For wolves and wildlife,
Rob Klavins
Wildlife Advocate, Oregon Wild

ooOOoo

 

Oregon and the wolf

Sharing a beautiful aspect of this new home State of ours.

Let’s face it, Jean and I know as much about Oregon as we know about Timbuktu! A house and property requiring much love and care and 10 dogs, 5 cats and 2 miniature horses does rather cramp one’s style!  Actually, let me be honest.  We just adore the grounds that surround the house.  Almost every single walk around the property with or without a few dogs brings some new discovery.  Thus we are not lusting to get out.

Just by way of example, yesterday we discovered that the dam built across our creek, just upstream of the bridge, was used in days long ago for creating flood irrigation.  That’s the dam in the picture below.  The old plank and steel work are still in the undergrowth alongside the creek; to the right of the picture.

Irrigation dam on Bummer Ck.
Irrigation dam on Bummer Ck.

OK, to the point of this post.

Shortly after we arrived here in Merlin, Oregon we joined Oregon Wild.  Their Mission Statement says: Oregon Wild works to protect and restore Oregon’s wildlands, wildlife and waters as an enduring legacy for all Oregonians.  Can’t argue with that!

Last December a press release was issued about Bringing Wolves Back Home to Oregon.  Here’s part of that release.

Wolves in Oregon:

Gray wolves (Canis lupus) were once common in Oregon, occupying most of the state. However, a deliberate effort to eradicate the species was successful by the late 1940s.

Trouble for wolves began before Oregon even became a state. In 1843 the first wolf bounty was established and Oregon’s first legislative session was called in part to address the “problem of marauding wolves”. By 1913, people could collect a $5 state bounty and an Oregon State Game Commission bounty of $20. The last recorded wolf bounty was paid out in 1947.

After an absence of over half a century, wolves began to take their first tentative steps towards recovery. Having dispersed from Idaho, the native species is once again trying to make a home in Oregon. One of the first sightings came in 1999 when a lone wolf was captured near the middle fork of the John Day River, put in a crate and quickly returned to Idaho. In 2000, two wolves were found dead – one killed by a car, the other illegally shot.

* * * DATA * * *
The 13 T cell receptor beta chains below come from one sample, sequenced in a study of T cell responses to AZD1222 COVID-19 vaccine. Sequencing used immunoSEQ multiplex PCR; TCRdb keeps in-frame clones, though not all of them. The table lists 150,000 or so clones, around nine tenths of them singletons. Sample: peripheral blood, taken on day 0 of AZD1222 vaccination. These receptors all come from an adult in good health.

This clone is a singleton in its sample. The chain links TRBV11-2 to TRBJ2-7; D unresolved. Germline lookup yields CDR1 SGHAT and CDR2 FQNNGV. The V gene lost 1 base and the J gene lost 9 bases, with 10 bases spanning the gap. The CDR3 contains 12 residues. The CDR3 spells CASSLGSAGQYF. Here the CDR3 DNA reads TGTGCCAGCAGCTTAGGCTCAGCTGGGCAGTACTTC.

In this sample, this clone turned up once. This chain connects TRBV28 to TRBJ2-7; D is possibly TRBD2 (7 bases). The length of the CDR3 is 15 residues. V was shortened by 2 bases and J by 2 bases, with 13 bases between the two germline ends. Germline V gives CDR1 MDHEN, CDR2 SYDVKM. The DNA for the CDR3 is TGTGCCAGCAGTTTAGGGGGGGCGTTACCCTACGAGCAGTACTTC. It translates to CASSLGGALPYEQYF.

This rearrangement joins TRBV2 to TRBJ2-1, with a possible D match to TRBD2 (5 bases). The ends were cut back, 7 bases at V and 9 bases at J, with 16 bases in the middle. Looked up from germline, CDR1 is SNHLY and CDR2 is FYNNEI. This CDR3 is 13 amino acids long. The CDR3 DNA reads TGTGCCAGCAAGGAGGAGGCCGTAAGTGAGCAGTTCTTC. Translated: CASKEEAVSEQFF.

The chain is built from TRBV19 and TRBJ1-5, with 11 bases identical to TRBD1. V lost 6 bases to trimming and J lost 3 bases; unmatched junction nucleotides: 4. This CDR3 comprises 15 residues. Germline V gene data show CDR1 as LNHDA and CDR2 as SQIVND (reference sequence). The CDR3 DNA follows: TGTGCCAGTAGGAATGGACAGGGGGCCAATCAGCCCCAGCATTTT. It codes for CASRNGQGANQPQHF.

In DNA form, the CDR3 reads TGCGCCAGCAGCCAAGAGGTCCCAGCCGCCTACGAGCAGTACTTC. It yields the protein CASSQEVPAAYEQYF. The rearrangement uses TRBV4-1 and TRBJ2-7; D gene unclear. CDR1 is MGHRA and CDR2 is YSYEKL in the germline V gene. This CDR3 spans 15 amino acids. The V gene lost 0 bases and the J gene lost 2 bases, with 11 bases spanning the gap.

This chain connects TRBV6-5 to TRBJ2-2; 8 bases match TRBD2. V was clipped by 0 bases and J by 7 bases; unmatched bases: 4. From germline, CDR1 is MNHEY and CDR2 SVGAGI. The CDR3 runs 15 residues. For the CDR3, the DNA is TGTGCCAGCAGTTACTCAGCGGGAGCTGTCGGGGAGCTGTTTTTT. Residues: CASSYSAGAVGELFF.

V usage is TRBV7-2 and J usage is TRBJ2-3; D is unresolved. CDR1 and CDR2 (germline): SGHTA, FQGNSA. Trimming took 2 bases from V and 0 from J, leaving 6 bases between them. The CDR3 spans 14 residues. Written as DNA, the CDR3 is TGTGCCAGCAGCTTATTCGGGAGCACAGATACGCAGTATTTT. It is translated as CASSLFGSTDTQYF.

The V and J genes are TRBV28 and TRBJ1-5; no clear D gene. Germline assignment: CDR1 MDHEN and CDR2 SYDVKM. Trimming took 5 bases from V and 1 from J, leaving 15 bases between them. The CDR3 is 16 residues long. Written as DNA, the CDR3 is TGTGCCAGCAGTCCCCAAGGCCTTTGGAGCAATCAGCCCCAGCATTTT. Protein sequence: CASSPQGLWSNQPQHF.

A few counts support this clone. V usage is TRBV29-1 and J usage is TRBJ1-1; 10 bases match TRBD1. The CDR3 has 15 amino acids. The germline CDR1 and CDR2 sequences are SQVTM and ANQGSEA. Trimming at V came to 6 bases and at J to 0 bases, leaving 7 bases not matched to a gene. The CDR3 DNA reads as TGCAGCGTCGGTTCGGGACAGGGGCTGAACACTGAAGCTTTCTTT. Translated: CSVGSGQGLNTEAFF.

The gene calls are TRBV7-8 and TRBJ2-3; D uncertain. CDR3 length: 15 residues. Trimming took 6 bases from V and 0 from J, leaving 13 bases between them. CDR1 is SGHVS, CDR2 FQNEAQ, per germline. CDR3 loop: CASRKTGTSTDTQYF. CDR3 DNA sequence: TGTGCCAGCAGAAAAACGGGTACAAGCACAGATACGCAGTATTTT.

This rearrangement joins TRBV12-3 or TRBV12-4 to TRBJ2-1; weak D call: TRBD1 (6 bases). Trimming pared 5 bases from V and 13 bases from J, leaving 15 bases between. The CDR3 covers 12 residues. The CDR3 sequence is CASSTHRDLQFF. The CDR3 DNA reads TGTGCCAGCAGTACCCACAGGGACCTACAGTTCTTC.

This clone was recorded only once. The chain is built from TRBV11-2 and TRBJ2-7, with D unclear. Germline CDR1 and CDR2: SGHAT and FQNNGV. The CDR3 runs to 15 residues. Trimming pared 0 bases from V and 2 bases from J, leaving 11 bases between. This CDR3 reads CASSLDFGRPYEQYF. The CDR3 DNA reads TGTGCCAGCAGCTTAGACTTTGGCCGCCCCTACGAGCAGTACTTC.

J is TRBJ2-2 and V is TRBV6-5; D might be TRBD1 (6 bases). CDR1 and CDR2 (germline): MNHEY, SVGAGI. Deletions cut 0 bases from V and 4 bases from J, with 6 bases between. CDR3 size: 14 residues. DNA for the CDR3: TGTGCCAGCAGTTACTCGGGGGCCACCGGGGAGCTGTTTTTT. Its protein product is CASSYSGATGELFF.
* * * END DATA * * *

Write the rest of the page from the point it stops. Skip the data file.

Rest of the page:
In 2006, a flurry of sightings led state wildlife biologists to believe that a number of wild wolves were living in Northeast Oregon near the Wallowa Mountains and the Eagle Cap Wilderness. In May of 2007 a wolf was found shot to death near La Grande, OR.

As I explain on this blog, there is a deep connection between dogs and wolves:

Dogs are part of the Canidae, a family including wolves, coyotes and foxes, thought to have evolved 60 million years ago.  There is no hard evidence about when dogs and man came together but dogs were certainly around when man developed speech and set out from Africa, about 50,000 years ago.  See an interesting article by Dr. George Johnson.

Back to Oregon Wild.  Just three weeks ago came this update.

State Announces Wolf Recovery Numbers

With the state’s wolf killing program on hold, conservationists celebrate recent success, express concern for the future.

SALEM, OR Jan 16, 2013

Today the Oregon Department of Fish and Wildlife (ODFW) announced the state’s wolf population has risen to at least 53 animals and as many as five breeding pairs. Though still mostly confined to the Northeastern corner of the state, the news was welcomed by conservationists.

The confirmation of wolf numbers comes on the heels of a number of announcements of new wolf pups, interbreeding between packs, and new science demonstrating the important and irreplaceable role wolves and other native hunters play on the landscape.

The announcement also comes on the heels of the one-year anniversary of another great wolf recovery story. On December 28, 2011, a wolf known as Journey (OR-7) crossed the Oregon border to become the first wolf in California in nearly a century. The story was celebrated around the world.

Read the rest of this good news story here.  But I couldn’t resist showing you this photograph that appeared in that story.

These wolf pups born to the Wenaha Pack in 2012 helped get recovery back on track. But their future remains tenuous (photo courtesy ODFW)
These wolf pups born to the Wenaha Pack in 2012 helped get recovery back on track. But their future remains tenuous (photo courtesy ODFW)

Let me close with these two videos.

Imnaha alpha female wolf, July 2011

Snake River Wolf Pack howling

Published on Aug 1, 2012

On July 25, 2012, an ODFW wolf biologist on a survey for wolf pups took this video of a Snake River wolf pack pup howling. The video was taken in the Summit Ridge area within the Snake River Wildlife Management Unit, in Wallowa County.

In the video, the pup howls three times. A low returning howl is heard and the pup gets up. Then, other members of the wolf pack (not seen in the video) return the pup’s howls.

Wolves are highly social animals and howling is a common behavior that help packs communicate and stay together. Wolf howls can be heard from several miles away.

More information on wolves in Oregon can be found at http://www.dfw.state.or.us/wolves.